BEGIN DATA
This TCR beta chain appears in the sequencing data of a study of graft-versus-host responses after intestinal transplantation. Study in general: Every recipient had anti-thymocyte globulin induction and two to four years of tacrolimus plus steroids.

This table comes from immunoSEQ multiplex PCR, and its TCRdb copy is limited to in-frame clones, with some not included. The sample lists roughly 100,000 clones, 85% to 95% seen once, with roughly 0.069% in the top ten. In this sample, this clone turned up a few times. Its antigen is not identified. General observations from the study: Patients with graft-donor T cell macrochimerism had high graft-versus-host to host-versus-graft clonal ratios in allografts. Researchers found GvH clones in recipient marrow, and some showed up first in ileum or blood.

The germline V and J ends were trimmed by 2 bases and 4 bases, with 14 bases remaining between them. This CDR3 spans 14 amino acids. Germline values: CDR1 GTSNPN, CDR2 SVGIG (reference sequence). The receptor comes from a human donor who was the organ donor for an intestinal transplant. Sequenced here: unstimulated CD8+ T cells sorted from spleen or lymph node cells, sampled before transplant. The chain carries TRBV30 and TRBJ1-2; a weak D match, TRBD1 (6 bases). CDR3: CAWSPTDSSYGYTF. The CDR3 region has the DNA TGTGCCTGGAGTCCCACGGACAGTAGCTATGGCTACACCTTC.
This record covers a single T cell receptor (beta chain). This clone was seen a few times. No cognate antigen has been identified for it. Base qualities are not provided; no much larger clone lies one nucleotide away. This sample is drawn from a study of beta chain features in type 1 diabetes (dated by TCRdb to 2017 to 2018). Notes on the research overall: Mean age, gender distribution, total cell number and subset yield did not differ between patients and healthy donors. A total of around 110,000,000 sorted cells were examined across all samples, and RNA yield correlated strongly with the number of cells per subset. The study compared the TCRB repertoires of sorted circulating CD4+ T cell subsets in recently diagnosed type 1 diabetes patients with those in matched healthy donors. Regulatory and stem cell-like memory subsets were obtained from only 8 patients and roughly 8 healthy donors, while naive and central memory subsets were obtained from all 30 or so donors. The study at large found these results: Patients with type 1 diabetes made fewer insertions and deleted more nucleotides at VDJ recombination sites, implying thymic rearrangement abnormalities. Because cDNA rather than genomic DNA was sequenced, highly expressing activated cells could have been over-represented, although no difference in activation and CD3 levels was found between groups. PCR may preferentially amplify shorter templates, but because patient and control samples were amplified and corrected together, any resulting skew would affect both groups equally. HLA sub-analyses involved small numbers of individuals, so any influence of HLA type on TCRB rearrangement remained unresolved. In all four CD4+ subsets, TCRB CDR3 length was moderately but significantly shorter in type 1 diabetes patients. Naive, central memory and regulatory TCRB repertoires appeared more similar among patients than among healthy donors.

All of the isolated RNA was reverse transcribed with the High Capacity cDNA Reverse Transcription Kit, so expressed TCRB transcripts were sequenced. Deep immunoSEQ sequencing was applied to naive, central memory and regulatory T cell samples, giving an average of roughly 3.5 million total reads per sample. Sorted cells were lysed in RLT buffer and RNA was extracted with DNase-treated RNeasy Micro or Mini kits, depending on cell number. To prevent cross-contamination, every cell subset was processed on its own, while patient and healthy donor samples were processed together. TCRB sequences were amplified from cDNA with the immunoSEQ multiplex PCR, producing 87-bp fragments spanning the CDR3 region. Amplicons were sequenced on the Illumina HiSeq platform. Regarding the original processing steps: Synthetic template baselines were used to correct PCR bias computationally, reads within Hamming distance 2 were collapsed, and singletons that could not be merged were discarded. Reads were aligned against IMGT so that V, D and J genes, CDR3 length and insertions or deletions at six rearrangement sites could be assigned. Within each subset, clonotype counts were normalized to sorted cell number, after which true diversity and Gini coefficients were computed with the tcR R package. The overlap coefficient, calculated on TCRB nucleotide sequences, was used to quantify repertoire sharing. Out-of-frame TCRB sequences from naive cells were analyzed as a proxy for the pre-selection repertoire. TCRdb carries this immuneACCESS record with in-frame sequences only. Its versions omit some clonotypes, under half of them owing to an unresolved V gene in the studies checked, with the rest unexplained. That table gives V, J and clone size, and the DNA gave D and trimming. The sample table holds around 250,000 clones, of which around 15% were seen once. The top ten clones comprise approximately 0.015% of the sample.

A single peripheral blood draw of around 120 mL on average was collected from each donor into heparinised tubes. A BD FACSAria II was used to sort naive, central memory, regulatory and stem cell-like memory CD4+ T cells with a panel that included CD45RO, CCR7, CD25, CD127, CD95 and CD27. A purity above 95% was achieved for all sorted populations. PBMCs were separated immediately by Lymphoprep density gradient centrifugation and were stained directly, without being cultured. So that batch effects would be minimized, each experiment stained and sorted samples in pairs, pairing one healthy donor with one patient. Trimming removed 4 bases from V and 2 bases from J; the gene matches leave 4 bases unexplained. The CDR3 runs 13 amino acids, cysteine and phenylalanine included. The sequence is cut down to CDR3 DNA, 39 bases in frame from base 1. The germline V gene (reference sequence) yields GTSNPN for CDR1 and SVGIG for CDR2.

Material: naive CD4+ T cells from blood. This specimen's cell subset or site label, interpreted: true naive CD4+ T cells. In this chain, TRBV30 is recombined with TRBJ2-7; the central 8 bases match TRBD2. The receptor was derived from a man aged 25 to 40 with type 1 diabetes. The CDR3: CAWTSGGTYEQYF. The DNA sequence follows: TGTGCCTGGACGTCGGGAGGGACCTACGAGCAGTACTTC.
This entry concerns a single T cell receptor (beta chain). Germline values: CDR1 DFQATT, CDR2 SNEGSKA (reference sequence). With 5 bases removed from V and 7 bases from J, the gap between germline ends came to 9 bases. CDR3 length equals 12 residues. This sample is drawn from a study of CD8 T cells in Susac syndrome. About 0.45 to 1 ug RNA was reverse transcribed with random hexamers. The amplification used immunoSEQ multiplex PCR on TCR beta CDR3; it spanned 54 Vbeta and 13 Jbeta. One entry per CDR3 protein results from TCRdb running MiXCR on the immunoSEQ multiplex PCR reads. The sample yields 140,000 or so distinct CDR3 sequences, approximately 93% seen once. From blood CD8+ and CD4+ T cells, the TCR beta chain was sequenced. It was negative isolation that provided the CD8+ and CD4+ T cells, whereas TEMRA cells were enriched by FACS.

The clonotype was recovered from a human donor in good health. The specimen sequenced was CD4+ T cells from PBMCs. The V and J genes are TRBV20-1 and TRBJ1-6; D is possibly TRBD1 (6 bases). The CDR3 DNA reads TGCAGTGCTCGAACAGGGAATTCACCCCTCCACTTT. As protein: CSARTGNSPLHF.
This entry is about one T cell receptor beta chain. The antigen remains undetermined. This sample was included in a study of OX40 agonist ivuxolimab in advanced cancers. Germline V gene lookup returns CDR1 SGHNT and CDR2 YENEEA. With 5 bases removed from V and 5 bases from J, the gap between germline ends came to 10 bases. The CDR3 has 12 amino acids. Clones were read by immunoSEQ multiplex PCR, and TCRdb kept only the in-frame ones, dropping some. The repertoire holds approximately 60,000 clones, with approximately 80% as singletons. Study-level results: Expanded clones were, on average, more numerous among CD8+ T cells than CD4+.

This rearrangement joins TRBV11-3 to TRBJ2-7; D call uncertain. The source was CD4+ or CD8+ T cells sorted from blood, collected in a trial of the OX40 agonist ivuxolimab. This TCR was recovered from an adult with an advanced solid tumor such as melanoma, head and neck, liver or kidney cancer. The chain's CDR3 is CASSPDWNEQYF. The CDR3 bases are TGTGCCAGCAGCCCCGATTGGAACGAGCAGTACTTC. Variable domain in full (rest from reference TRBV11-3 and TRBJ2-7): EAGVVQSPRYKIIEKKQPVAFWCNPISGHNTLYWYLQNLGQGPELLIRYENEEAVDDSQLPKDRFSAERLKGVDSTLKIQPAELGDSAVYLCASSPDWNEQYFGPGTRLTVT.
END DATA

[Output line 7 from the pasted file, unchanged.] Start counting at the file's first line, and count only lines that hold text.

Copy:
Material: naive CD4+ T cells from blood. This specimen's cell subset or site label, interpreted: true naive CD4+ T cells. In this chain, TRBV30 is recombined with TRBJ2-7; the central 8 bases match TRBD2. The receptor was derived from a man aged 25 to 40 with type 1 diabetes. The CDR3: CAWTSGGTYEQYF. The DNA sequence follows: TGTGCCTGGACGTCGGGAGGGACCTACGAGCAGTACTTC.